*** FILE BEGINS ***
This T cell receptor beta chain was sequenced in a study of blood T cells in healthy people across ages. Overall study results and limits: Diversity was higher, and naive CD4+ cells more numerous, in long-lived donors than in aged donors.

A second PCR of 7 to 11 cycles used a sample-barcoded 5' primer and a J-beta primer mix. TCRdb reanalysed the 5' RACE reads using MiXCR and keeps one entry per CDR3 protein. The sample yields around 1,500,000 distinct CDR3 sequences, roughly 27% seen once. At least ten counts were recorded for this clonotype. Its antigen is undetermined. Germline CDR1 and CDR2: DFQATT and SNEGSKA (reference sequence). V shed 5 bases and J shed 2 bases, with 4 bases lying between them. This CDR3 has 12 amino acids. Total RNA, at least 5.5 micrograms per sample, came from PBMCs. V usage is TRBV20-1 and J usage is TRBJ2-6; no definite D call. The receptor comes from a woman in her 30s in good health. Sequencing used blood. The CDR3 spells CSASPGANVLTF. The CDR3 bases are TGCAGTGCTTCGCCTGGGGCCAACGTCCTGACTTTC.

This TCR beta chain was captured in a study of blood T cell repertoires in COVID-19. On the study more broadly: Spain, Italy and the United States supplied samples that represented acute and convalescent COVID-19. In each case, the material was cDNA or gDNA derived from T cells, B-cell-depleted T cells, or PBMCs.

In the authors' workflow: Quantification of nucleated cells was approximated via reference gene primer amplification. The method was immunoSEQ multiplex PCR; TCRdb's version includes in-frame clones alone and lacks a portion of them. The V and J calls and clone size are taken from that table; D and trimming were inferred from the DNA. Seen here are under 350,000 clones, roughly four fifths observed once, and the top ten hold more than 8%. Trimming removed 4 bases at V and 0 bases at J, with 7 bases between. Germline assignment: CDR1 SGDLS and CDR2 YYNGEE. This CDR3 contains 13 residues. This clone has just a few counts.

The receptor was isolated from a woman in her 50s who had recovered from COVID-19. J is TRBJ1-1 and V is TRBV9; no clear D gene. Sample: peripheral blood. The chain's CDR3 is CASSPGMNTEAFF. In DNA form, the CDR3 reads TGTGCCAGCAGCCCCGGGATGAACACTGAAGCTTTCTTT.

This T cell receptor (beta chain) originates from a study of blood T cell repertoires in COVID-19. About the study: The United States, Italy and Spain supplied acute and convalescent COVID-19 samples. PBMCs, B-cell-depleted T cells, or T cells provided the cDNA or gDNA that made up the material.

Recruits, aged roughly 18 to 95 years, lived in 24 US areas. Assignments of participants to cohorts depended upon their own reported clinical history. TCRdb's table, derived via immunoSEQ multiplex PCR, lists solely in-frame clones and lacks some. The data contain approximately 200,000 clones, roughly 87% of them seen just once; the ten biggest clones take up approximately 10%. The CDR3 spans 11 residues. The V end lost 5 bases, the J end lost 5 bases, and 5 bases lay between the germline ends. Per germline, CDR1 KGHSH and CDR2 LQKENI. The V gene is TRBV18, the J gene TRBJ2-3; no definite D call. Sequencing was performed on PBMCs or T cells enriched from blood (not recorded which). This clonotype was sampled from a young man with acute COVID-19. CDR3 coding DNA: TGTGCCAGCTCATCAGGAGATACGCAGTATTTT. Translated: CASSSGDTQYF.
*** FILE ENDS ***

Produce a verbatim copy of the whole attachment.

This T cell receptor beta chain was sequenced in a study of blood T cells in healthy people across ages. Overall study results and limits: Diversity was higher, and naive CD4+ cells more numerous, in long-lived donors than in aged donors.

A second PCR of 7 to 11 cycles used a sample-barcoded 5' primer and a J-beta primer mix. TCRdb reanalysed the 5' RACE reads using MiXCR and keeps one entry per CDR3 protein. The sample yields around 1,500,000 distinct CDR3 sequences, roughly 27% seen once. At least ten counts were recorded for this clonotype. Its antigen is undetermined. Germline CDR1 and CDR2: DFQATT and SNEGSKA (reference sequence). V shed 5 bases and J shed 2 bases, with 4 bases lying between them. This CDR3 has 12 amino acids. Total RNA, at least 5.5 micrograms per sample, came from PBMCs. V usage is TRBV20-1 and J usage is TRBJ2-6; no definite D call. The receptor comes from a woman in her 30s in good health. Sequencing used blood. The CDR3 spells CSASPGANVLTF. The CDR3 bases are TGCAGTGCTTCGCCTGGGGCCAACGTCCTGACTTTC.

This TCR beta chain was captured in a study of blood T cell repertoires in COVID-19. On the study more broadly: Spain, Italy and the United States supplied samples that represented acute and convalescent COVID-19. In each case, the material was cDNA or gDNA derived from T cells, B-cell-depleted T cells, or PBMCs.

In the authors' workflow: Quantification of nucleated cells was approximated via reference gene primer amplification. The method was immunoSEQ multiplex PCR; TCRdb's version includes in-frame clones alone and lacks a portion of them. The V and J calls and clone size are taken from that table; D and trimming were inferred from the DNA. Seen here are under 350,000 clones, roughly four fifths observed once, and the top ten hold more than 8%. Trimming removed 4 bases at V and 0 bases at J, with 7 bases between. Germline assignment: CDR1 SGDLS and CDR2 YYNGEE. This CDR3 contains 13 residues. This clone has just a few counts.

The receptor was isolated from a woman in her 50s who had recovered from COVID-19. J is TRBJ1-1 and V is TRBV9; no clear D gene. Sample: peripheral blood. The chain's CDR3 is CASSPGMNTEAFF. In DNA form, the CDR3 reads TGTGCCAGCAGCCCCGGGATGAACACTGAAGCTTTCTTT.

This T cell receptor (beta chain) originates from a study of blood T cell repertoires in COVID-19. About the study: The United States, Italy and Spain supplied acute and convalescent COVID-19 samples. PBMCs, B-cell-depleted T cells, or T cells provided the cDNA or gDNA that made up the material.

Recruits, aged roughly 18 to 95 years, lived in 24 US areas. Assignments of participants to cohorts depended upon their own reported clinical history. TCRdb's table, derived via immunoSEQ multiplex PCR, lists solely in-frame clones and lacks some. The data contain approximately 200,000 clones, roughly 87% of them seen just once; the ten biggest clones take up approximately 10%. The CDR3 spans 11 residues. The V end lost 5 bases, the J end lost 5 bases, and 5 bases lay between the germline ends. Per germline, CDR1 KGHSH and CDR2 LQKENI. The V gene is TRBV18, the J gene TRBJ2-3; no definite D call. Sequencing was performed on PBMCs or T cells enriched from blood (not recorded which). This clonotype was sampled from a young man with acute COVID-19. CDR3 coding DNA: TGTGCCAGCTCATCAGGAGATACGCAGTATTTT. Translated: CASSSGDTQYF.